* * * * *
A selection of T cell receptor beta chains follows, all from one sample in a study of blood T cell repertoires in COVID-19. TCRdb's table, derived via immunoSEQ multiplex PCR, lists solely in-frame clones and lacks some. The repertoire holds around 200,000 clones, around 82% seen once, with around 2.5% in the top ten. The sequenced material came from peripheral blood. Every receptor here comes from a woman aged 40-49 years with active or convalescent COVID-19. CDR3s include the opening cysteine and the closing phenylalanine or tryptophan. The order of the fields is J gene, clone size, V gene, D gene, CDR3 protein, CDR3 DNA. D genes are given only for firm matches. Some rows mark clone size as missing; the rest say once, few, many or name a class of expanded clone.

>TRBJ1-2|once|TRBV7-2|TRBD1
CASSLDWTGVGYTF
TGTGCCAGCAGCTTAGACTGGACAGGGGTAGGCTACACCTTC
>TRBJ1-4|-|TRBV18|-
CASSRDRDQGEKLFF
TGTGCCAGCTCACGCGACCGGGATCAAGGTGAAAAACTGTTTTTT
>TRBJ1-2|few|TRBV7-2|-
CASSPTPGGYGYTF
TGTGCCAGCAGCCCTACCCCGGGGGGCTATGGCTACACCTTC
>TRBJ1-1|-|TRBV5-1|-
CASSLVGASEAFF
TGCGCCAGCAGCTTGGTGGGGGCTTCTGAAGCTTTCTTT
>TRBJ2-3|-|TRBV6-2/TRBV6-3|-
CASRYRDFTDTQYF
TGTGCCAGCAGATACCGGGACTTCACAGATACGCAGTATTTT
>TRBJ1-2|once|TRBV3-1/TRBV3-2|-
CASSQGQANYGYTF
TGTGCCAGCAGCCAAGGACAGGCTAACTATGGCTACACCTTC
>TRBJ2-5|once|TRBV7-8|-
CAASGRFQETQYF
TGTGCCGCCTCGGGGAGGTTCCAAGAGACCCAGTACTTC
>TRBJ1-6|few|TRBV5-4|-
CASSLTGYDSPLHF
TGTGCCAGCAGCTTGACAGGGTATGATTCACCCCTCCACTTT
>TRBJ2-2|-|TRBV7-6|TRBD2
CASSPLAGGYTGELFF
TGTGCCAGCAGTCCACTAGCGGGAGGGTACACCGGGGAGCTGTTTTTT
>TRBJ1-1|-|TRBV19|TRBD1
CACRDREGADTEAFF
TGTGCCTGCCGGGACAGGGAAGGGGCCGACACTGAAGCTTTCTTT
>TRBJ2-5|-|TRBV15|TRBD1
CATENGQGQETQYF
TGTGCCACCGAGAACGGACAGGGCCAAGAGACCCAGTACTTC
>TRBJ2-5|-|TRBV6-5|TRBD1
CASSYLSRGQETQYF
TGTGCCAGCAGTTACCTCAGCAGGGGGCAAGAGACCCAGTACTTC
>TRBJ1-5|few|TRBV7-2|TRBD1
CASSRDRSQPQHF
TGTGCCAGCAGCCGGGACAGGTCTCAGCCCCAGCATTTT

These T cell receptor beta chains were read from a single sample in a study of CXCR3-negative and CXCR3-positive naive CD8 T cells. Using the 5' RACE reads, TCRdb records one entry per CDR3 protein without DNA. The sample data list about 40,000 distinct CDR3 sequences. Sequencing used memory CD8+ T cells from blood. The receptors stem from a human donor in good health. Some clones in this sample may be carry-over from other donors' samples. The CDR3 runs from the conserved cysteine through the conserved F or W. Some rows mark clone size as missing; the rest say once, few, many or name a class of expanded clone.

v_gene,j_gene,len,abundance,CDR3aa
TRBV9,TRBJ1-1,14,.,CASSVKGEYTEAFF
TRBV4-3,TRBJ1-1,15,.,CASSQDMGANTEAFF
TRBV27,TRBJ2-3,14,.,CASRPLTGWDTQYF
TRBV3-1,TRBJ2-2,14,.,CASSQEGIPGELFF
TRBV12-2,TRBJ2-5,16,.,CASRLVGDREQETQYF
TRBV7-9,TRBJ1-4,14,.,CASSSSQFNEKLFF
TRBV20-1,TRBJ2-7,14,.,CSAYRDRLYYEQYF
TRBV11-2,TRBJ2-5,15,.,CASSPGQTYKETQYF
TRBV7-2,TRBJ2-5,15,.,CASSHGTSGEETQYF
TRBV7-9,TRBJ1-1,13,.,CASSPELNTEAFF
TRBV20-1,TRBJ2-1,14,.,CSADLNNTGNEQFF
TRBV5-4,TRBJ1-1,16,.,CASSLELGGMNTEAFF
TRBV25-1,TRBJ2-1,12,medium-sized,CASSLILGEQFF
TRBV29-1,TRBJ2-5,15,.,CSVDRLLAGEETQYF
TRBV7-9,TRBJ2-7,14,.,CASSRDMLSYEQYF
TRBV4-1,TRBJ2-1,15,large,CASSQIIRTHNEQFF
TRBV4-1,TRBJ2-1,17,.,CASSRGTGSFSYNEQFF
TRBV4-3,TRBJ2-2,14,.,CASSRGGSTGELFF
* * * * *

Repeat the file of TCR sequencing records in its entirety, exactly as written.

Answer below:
A selection of T cell receptor beta chains follows, all from one sample in a study of blood T cell repertoires in COVID-19. TCRdb's table, derived via immunoSEQ multiplex PCR, lists solely in-frame clones and lacks some. The repertoire holds around 200,000 clones, around 82% seen once, with around 2.5% in the top ten. The sequenced material came from peripheral blood. Every receptor here comes from a woman aged 40-49 years with active or convalescent COVID-19. CDR3s include the opening cysteine and the closing phenylalanine or tryptophan. The order of the fields is J gene, clone size, V gene, D gene, CDR3 protein, CDR3 DNA. D genes are given only for firm matches. Some rows mark clone size as missing; the rest say once, few, many or name a class of expanded clone.

>TRBJ1-2|once|TRBV7-2|TRBD1
CASSLDWTGVGYTF
TGTGCCAGCAGCTTAGACTGGACAGGGGTAGGCTACACCTTC
>TRBJ1-4|-|TRBV18|-
CASSRDRDQGEKLFF
TGTGCCAGCTCACGCGACCGGGATCAAGGTGAAAAACTGTTTTTT
>TRBJ1-2|few|TRBV7-2|-
CASSPTPGGYGYTF
TGTGCCAGCAGCCCTACCCCGGGGGGCTATGGCTACACCTTC
>TRBJ1-1|-|TRBV5-1|-
CASSLVGASEAFF
TGCGCCAGCAGCTTGGTGGGGGCTTCTGAAGCTTTCTTT
>TRBJ2-3|-|TRBV6-2/TRBV6-3|-
CASRYRDFTDTQYF
TGTGCCAGCAGATACCGGGACTTCACAGATACGCAGTATTTT
>TRBJ1-2|once|TRBV3-1/TRBV3-2|-
CASSQGQANYGYTF
TGTGCCAGCAGCCAAGGACAGGCTAACTATGGCTACACCTTC
>TRBJ2-5|once|TRBV7-8|-
CAASGRFQETQYF
TGTGCCGCCTCGGGGAGGTTCCAAGAGACCCAGTACTTC
>TRBJ1-6|few|TRBV5-4|-
CASSLTGYDSPLHF
TGTGCCAGCAGCTTGACAGGGTATGATTCACCCCTCCACTTT
>TRBJ2-2|-|TRBV7-6|TRBD2
CASSPLAGGYTGELFF
TGTGCCAGCAGTCCACTAGCGGGAGGGTACACCGGGGAGCTGTTTTTT
>TRBJ1-1|-|TRBV19|TRBD1
CACRDREGADTEAFF
TGTGCCTGCCGGGACAGGGAAGGGGCCGACACTGAAGCTTTCTTT
>TRBJ2-5|-|TRBV15|TRBD1
CATENGQGQETQYF
TGTGCCACCGAGAACGGACAGGGCCAAGAGACCCAGTACTTC
>TRBJ2-5|-|TRBV6-5|TRBD1
CASSYLSRGQETQYF
TGTGCCAGCAGTTACCTCAGCAGGGGGCAAGAGACCCAGTACTTC
>TRBJ1-5|few|TRBV7-2|TRBD1
CASSRDRSQPQHF
TGTGCCAGCAGCCGGGACAGGTCTCAGCCCCAGCATTTT

These T cell receptor beta chains were read from a single sample in a study of CXCR3-negative and CXCR3-positive naive CD8 T cells. Using the 5' RACE reads, TCRdb records one entry per CDR3 protein without DNA. The sample data list about 40,000 distinct CDR3 sequences. Sequencing used memory CD8+ T cells from blood. The receptors stem from a human donor in good health. Some clones in this sample may be carry-over from other donors' samples. The CDR3 runs from the conserved cysteine through the conserved F or W. Some rows mark clone size as missing; the rest say once, few, many or name a class of expanded clone.

v_gene,j_gene,len,abundance,CDR3aa
TRBV9,TRBJ1-1,14,.,CASSVKGEYTEAFF
TRBV4-3,TRBJ1-1,15,.,CASSQDMGANTEAFF
TRBV27,TRBJ2-3,14,.,CASRPLTGWDTQYF
TRBV3-1,TRBJ2-2,14,.,CASSQEGIPGELFF
TRBV12-2,TRBJ2-5,16,.,CASRLVGDREQETQYF
TRBV7-9,TRBJ1-4,14,.,CASSSSQFNEKLFF
TRBV20-1,TRBJ2-7,14,.,CSAYRDRLYYEQYF
TRBV11-2,TRBJ2-5,15,.,CASSPGQTYKETQYF
TRBV7-2,TRBJ2-5,15,.,CASSHGTSGEETQYF
TRBV7-9,TRBJ1-1,13,.,CASSPELNTEAFF
TRBV20-1,TRBJ2-1,14,.,CSADLNNTGNEQFF
TRBV5-4,TRBJ1-1,16,.,CASSLELGGMNTEAFF
TRBV25-1,TRBJ2-1,12,medium-sized,CASSLILGEQFF
TRBV29-1,TRBJ2-5,15,.,CSVDRLLAGEETQYF
TRBV7-9,TRBJ2-7,14,.,CASSRDMLSYEQYF
TRBV4-1,TRBJ2-1,15,large,CASSQIIRTHNEQFF
TRBV4-1,TRBJ2-1,17,.,CASSRGTGSFSYNEQFF
TRBV4-3,TRBJ2-2,14,.,CASSRGGSTGELFF